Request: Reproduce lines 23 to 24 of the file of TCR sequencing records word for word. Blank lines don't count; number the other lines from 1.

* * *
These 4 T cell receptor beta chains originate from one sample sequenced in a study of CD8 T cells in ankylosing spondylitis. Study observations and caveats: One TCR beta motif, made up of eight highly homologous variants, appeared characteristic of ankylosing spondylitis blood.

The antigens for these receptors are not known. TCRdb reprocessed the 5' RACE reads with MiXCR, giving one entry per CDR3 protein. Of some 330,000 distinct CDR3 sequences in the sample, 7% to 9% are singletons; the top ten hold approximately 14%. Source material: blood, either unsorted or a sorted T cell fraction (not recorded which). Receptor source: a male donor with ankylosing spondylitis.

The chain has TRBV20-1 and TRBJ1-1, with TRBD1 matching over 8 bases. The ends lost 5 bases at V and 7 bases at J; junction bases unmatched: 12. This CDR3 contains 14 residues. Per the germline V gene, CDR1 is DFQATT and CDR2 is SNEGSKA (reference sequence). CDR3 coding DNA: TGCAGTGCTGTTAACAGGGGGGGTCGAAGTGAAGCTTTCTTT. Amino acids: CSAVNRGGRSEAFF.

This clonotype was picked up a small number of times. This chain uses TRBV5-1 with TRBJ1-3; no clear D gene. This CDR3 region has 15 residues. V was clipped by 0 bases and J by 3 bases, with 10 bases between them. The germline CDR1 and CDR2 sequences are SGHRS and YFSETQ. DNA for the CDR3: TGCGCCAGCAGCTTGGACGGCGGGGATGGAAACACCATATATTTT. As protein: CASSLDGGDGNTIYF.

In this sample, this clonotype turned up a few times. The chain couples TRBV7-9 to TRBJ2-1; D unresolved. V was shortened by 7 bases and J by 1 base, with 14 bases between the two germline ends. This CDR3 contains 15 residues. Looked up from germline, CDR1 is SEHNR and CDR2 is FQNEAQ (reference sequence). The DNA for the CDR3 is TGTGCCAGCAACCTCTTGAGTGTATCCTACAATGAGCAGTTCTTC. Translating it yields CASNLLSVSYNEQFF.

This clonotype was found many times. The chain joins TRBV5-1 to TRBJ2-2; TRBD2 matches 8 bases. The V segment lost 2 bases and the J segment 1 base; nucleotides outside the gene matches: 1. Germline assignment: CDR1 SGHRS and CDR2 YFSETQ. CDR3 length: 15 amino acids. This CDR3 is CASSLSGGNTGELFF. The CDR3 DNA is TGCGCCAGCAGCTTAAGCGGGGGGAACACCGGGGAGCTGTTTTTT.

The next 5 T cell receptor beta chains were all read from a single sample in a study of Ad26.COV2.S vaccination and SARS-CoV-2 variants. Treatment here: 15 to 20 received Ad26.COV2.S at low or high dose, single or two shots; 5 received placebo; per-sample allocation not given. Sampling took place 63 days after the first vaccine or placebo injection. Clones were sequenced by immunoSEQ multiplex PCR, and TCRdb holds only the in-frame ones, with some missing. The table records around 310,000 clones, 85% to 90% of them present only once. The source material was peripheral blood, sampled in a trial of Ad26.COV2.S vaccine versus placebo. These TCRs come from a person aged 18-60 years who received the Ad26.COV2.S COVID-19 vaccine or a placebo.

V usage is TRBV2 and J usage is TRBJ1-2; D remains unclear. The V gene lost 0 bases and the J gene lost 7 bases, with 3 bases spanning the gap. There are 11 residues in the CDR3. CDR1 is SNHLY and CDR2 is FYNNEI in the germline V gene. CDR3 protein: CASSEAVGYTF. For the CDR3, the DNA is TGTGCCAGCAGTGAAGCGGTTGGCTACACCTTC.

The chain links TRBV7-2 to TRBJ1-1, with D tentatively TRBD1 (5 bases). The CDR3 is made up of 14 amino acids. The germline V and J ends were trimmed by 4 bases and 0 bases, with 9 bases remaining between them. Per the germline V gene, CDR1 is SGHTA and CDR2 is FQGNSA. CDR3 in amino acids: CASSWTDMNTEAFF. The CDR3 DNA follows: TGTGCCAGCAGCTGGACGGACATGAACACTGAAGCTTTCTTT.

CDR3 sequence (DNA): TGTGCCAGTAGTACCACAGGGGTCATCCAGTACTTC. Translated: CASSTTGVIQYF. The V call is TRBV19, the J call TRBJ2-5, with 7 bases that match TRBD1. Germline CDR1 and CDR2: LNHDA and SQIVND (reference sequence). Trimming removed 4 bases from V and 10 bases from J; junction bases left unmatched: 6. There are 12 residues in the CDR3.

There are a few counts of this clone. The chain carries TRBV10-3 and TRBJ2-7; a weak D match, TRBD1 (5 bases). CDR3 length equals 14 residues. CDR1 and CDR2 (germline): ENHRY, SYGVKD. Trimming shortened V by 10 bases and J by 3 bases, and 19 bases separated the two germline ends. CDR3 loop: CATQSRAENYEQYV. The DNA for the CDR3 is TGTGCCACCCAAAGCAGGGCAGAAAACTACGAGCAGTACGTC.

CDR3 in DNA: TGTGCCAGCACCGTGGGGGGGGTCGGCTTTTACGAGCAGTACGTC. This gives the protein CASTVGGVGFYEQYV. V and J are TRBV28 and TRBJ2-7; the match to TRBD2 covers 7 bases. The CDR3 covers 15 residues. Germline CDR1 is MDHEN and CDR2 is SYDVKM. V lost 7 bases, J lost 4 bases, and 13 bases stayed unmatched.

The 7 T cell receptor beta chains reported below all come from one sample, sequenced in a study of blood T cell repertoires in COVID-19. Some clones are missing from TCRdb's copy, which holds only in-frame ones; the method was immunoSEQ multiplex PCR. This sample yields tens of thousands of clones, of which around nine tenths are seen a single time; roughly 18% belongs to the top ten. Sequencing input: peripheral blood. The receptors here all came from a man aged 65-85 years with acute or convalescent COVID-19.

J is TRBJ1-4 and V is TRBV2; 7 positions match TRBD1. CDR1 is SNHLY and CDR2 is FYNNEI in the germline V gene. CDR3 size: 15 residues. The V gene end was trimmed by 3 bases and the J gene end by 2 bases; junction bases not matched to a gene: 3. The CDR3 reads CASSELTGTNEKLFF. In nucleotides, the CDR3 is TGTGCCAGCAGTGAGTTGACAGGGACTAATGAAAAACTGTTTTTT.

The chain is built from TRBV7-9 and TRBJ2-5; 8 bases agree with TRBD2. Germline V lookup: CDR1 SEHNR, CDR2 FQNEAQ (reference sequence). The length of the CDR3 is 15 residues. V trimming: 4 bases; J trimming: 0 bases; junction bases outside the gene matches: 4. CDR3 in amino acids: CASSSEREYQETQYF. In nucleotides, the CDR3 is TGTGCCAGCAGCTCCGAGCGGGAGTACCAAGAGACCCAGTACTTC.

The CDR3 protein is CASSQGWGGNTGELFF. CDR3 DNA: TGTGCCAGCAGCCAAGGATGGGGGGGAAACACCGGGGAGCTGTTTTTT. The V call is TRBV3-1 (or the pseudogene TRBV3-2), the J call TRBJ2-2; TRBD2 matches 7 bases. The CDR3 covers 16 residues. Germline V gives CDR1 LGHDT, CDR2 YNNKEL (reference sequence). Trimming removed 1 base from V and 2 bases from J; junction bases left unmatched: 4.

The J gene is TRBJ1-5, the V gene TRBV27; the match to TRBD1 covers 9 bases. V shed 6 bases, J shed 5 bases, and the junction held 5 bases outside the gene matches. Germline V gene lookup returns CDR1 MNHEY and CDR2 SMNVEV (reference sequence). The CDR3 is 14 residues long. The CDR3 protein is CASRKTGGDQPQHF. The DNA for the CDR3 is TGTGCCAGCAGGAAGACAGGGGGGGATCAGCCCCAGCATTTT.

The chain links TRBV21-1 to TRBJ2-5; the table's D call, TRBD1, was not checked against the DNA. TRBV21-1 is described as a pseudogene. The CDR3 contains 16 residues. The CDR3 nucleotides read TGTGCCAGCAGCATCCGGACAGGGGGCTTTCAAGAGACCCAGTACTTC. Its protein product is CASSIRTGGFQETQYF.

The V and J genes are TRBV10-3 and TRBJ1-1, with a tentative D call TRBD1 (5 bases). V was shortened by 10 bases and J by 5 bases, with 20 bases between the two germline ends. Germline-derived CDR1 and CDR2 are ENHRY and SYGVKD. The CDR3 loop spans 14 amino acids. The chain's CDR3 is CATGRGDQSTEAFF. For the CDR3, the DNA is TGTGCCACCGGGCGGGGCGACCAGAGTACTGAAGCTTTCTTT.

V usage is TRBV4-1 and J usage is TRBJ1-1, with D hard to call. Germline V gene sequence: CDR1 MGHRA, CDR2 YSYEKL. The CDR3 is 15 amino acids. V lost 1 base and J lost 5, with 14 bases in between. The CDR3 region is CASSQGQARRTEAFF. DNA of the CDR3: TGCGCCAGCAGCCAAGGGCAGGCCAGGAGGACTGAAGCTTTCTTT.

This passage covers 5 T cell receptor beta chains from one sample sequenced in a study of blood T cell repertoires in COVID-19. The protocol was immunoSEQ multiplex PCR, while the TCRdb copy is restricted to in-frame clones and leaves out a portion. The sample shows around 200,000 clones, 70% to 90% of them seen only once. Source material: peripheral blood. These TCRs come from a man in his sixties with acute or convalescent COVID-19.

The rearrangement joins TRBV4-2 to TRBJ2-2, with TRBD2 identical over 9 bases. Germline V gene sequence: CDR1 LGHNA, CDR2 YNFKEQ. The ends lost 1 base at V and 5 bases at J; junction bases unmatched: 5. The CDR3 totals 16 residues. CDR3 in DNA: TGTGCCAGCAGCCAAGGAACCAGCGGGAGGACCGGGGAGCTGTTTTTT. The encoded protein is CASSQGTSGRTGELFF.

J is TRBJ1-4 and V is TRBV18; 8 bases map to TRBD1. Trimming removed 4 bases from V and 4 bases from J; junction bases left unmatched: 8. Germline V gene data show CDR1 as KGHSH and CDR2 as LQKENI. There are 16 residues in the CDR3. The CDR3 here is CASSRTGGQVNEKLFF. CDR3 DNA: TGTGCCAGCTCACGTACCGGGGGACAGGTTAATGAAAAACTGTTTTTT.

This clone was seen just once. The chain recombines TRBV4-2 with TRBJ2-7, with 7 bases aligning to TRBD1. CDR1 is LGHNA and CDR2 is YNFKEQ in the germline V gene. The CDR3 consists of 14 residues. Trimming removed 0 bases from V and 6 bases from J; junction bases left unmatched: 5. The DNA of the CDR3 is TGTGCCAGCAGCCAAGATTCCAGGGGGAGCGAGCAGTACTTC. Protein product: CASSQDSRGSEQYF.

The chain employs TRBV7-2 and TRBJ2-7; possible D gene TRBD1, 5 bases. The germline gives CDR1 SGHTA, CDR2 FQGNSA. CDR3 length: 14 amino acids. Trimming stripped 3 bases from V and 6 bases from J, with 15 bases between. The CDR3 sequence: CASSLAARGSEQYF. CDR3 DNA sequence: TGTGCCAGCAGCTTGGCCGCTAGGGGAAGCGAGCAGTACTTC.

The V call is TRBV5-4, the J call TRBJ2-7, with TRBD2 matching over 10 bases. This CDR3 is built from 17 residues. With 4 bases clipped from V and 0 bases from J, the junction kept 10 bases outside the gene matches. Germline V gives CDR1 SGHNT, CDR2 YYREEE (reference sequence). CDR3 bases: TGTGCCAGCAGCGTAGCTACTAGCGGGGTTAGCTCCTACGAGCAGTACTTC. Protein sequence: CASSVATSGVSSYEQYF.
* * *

J is TRBJ1-4 and V is TRBV18; 8 bases map to TRBD1. Trimming removed 4 bases from V and 4 bases from J; junction bases left unmatched: 8. Germline V gene data show CDR1 as KGHSH and CDR2 as LQKENI. There are 16 residues in the CDR3. The CDR3 here is CASSRTGGQVNEKLFF. CDR3 DNA: TGTGCCAGCTCACGTACCGGGGGACAGGTTAATGAAAAACTGTTTTTT.

This clone was seen just once. The chain recombines TRBV4-2 with TRBJ2-7, with 7 bases aligning to TRBD1. CDR1 is LGHNA and CDR2 is YNFKEQ in the germline V gene. The CDR3 consists of 14 residues. Trimming removed 0 bases from V and 6 bases from J; junction bases left unmatched: 5. The DNA of the CDR3 is TGTGCCAGCAGCCAAGATTCCAGGGGGAGCGAGCAGTACTTC. Protein product: CASSQDSRGSEQYF.